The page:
So why don’t we see more CIOs moving into the CEO spot?

First of all, it’s a hard thing to do. I don’t want to say that you’d need a Renaissance person to do that, but you do need a very strong leader. You need someone who is technically proficient enough that they could dabble in the infrastructure piece. They don’t necessarily have to be able to design databases, but they have to understand the scalability issue in certain circumstances, as well as know when to call in the experts and whether the experts are giving valid opinions. So they need to be able to interpret all of that. And at the same time they need to be able to sit down and say, “You know, this product is not going to fly this way. It really doesn’t fit with our strategy, So why are we building it?” It’s a highly skilled position.

CEOs need all the help they can get. I want as much strength as possible around me. If I don’t have strong people around me, then I either have to think of things myself and get them on the table—which means I have to have all the wisdom in the world, which I don’t—or I miss stuff, because I have a less-than-full plate of options to pick from.

A creative leader in terms of helping drive the strategy would be the ideal CIO from my perspective. And there’s no reason why CIOs can’t play that role. Now, they may not want to, because it may be more dangerous, so to speak, or career-limiting, or whatever. But from my point of view, the broader the role the CIO plays, the higher the probability of not only being successful in the role you’re in, but in getting to a higher-level role, whether you want a higher-level role or not. You just have a higher probability of being there.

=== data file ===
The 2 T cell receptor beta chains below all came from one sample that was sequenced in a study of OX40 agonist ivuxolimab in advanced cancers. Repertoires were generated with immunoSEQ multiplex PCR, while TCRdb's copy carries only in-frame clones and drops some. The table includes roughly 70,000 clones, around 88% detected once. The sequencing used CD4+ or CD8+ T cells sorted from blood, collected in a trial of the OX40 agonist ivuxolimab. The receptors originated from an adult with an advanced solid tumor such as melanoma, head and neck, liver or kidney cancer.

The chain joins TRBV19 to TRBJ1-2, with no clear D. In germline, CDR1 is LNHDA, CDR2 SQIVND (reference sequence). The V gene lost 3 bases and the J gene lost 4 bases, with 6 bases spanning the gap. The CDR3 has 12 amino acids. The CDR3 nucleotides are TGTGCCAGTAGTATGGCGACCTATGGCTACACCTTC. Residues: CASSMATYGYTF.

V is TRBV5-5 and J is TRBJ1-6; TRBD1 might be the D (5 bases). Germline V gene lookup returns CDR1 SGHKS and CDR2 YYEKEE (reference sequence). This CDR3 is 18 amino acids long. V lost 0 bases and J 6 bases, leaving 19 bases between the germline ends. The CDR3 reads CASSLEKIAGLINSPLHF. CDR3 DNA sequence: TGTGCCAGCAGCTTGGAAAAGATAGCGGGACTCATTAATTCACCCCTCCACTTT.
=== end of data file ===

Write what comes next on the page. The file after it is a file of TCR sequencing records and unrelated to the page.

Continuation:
How has the understanding of the CIO’s role in corporate strategy changed over your long career?

As business has become more global and more demanding, strategy has become more and more important, and that certainly carries along the CIO. Today’s CIO is more engaged in strategy than I was _in 1971. But I would also say that in 1971, I actually proposed a revolutionary sys-tem for the insurance company I worked for—an infrastructure to change the way they serviced their customers, which was the first online electronic system in the insurance industry. So I was pushing strategy at that time, probably without knowing it.

At a company such as American Express, the CIO is running an organization that’s larger than many companies. What impact did your IT department have on the overall direction of the enterprise?